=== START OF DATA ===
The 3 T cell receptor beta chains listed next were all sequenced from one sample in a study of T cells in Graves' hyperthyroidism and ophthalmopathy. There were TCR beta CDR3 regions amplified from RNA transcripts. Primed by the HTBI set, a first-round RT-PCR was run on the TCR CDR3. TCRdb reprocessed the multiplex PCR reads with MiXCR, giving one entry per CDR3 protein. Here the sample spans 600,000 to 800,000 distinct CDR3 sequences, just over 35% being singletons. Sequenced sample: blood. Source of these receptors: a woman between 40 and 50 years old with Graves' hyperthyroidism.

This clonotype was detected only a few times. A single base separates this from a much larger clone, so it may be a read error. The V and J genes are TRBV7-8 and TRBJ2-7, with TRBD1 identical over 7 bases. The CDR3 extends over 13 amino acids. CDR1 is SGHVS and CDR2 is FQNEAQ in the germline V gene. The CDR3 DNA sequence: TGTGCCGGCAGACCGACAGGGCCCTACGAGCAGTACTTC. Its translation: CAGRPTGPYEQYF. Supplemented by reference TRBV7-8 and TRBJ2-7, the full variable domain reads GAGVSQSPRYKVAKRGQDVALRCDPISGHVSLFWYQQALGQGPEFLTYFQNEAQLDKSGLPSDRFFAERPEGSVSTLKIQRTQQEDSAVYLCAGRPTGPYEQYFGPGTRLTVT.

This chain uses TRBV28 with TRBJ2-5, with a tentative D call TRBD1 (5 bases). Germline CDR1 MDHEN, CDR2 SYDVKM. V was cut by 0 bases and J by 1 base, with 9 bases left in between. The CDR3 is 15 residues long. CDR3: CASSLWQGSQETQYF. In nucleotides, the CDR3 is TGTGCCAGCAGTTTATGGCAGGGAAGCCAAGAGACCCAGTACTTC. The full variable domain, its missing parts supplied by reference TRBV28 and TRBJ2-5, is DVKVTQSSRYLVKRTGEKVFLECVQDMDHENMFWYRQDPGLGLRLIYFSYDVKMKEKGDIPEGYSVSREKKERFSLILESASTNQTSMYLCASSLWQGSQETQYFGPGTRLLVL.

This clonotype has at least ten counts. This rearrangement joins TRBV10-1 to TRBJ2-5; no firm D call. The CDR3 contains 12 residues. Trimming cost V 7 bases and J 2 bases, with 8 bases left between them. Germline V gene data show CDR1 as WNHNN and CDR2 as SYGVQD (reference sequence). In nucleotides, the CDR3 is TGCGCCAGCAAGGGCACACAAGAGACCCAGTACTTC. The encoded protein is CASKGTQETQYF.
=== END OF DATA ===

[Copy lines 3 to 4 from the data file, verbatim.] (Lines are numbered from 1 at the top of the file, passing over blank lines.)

This chain uses TRBV28 with TRBJ2-5, with a tentative D call TRBD1 (5 bases). Germline CDR1 MDHEN, CDR2 SYDVKM. V was cut by 0 bases and J by 1 base, with 9 bases left in between. The CDR3 is 15 residues long. CDR3: CASSLWQGSQETQYF. In nucleotides, the CDR3 is TGTGCCAGCAGTTTATGGCAGGGAAGCCAAGAGACCCAGTACTTC. The full variable domain, its missing parts supplied by reference TRBV28 and TRBJ2-5, is DVKVTQSSRYLVKRTGEKVFLECVQDMDHENMFWYRQDPGLGLRLIYFSYDVKMKEKGDIPEGYSVSREKKERFSLILESASTNQTSMYLCASSLWQGSQETQYFGPGTRLLVL.

This clonotype has at least ten counts. This rearrangement joins TRBV10-1 to TRBJ2-5; no firm D call. The CDR3 contains 12 residues. Trimming cost V 7 bases and J 2 bases, with 8 bases left between them. Germline V gene data show CDR1 as WNHNN and CDR2 as SYGVQD (reference sequence). In nucleotides, the CDR3 is TGCGCCAGCAAGGGCACACAAGAGACCCAGTACTTC. The encoded protein is CASKGTQETQYF.